Texas cattle ranchers face tough decisions to cull or sell herds as the drought deepens in some regions of Texas. The rains occurring January 21st and 22nd were a welcome relief for some Texas ranchers. Ranchers are hopeful that the lack of recent rains this winter and the dry start of 2020 are not foreshadowing a drought, like the devastatingly dry year experienced in 2011.
Texas is the leading cattle producer in the US, capturing 15% of the market. When droughts persist, non-irrigated pastures that cattle are dependent on don’t produce enough grass to maintain the herds.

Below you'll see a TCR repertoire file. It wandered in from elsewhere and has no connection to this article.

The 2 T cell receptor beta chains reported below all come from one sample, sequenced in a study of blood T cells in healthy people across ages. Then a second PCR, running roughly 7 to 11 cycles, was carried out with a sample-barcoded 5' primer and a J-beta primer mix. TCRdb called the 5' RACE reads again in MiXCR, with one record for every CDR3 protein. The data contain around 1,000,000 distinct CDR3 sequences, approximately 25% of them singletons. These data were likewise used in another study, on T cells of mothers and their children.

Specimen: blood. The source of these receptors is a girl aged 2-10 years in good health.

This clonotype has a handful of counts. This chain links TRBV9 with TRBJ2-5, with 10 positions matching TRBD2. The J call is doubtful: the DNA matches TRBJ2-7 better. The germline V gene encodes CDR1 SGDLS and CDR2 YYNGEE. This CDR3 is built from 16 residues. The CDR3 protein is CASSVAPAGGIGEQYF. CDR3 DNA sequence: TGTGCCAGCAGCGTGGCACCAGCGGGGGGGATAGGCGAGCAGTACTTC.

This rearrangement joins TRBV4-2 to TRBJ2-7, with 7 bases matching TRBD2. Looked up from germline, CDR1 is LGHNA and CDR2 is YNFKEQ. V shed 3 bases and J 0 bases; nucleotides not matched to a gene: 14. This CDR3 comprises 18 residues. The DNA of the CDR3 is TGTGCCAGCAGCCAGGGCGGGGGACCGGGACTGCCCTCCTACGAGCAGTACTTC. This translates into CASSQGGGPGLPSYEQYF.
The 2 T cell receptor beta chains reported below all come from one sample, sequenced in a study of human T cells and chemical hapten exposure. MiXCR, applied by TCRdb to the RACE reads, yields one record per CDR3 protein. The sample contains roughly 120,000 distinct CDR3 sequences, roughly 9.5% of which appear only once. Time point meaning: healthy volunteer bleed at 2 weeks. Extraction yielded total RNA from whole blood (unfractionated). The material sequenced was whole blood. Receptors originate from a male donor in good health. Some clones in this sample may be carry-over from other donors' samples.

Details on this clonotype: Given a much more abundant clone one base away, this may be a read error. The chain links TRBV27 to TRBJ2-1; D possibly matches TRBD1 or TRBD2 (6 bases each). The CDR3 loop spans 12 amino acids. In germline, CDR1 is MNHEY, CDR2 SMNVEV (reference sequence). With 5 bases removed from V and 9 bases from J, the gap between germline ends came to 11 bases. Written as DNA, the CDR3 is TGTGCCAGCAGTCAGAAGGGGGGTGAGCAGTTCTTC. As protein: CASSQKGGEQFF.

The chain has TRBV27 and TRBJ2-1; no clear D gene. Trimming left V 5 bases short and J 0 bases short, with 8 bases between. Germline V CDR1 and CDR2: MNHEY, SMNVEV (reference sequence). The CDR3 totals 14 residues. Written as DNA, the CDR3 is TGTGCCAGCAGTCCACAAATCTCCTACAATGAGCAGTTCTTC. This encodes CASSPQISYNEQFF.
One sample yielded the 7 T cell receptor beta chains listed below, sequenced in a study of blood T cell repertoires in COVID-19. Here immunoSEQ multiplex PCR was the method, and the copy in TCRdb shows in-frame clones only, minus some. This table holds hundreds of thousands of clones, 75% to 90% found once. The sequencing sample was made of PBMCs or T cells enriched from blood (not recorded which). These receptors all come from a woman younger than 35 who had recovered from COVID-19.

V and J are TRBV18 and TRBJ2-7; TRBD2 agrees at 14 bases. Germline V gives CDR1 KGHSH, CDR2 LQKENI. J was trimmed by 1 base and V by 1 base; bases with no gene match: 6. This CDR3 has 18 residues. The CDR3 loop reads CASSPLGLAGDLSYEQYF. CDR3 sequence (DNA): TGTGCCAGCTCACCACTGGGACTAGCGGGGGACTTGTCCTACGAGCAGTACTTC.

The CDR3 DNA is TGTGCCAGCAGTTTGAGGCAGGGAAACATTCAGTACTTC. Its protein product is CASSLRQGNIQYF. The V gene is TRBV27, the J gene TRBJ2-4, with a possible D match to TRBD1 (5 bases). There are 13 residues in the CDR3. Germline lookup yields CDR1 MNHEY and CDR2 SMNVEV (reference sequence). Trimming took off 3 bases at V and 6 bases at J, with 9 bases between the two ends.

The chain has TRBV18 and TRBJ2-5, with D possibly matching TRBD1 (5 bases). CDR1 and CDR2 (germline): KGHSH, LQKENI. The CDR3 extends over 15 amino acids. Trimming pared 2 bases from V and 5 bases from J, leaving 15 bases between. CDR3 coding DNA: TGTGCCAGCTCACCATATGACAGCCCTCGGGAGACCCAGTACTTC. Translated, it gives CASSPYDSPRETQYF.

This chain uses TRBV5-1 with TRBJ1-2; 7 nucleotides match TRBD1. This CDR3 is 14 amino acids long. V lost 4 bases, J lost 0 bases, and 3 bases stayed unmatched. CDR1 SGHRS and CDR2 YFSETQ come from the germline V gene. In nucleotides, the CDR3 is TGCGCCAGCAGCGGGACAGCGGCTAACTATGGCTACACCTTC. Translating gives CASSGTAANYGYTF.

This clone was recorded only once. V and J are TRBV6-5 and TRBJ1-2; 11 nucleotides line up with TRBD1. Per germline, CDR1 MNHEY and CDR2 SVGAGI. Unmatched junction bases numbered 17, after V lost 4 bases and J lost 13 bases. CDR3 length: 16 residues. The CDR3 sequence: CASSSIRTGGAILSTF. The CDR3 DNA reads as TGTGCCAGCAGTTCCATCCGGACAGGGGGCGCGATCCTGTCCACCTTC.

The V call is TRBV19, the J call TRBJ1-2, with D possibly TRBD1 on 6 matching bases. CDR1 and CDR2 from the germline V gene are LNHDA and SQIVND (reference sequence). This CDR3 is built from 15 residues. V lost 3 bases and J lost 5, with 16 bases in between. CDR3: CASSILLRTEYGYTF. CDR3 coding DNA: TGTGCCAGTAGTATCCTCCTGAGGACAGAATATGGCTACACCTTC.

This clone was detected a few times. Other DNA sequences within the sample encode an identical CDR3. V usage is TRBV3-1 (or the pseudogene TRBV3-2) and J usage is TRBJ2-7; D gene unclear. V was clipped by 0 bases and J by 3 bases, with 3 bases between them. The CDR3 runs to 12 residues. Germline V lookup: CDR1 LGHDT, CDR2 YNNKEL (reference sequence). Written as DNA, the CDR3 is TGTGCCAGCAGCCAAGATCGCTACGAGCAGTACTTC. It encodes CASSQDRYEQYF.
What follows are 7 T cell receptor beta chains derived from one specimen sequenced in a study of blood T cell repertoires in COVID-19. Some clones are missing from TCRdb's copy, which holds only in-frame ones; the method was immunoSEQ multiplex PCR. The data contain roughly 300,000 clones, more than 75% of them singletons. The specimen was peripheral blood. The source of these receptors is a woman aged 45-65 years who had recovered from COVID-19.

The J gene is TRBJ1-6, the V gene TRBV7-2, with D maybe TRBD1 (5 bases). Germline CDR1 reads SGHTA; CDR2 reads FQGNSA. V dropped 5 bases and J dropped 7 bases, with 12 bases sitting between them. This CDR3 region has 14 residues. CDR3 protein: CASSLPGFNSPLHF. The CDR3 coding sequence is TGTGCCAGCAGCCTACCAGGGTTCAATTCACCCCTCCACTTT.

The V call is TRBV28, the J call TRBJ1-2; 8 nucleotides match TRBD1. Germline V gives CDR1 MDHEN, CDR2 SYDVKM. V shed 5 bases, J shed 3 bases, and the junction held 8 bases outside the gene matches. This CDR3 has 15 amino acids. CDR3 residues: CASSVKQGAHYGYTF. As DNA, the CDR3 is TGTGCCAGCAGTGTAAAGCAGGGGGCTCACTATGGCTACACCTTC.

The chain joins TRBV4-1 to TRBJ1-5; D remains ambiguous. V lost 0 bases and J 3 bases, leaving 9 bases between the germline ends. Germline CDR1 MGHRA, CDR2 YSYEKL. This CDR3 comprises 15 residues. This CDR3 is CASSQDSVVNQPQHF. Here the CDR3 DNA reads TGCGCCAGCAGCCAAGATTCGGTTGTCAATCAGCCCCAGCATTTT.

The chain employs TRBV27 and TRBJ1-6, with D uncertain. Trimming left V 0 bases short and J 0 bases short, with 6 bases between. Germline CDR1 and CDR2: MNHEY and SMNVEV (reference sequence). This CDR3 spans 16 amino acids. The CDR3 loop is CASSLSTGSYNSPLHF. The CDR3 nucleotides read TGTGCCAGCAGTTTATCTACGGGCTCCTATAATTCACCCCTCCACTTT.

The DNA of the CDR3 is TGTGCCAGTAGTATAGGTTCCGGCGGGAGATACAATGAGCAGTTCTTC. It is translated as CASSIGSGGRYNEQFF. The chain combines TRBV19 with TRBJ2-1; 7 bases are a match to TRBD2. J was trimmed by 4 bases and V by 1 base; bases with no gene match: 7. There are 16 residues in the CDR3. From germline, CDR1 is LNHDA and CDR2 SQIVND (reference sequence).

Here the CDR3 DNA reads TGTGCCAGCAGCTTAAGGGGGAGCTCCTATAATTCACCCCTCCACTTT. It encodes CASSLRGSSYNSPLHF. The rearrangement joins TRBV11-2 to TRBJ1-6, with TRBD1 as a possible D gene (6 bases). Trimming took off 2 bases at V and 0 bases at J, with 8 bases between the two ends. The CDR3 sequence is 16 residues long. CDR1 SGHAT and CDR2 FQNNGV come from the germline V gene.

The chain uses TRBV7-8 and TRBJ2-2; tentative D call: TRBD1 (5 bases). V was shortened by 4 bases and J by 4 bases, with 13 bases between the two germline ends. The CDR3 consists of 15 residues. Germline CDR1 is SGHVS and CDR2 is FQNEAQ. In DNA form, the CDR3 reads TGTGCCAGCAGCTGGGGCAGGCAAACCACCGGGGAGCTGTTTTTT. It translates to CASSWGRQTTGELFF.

Ranchers are often forced to sell off their herds when the rains don’t materialize. The drought in 2011 saw most of Texas average only 15 inches of rain for the year. Ranchers were forced to sell off their herds and coupled with wildfires, the costs were estimated at $8 billion.
Statistics released this week by the U.S. Drought Monitor showed more than half the state as abnormally dry – with 37% of the state in moderate drought conditions and about 11% of the state in severe drought. So to Mother Nature, we say, let it rain!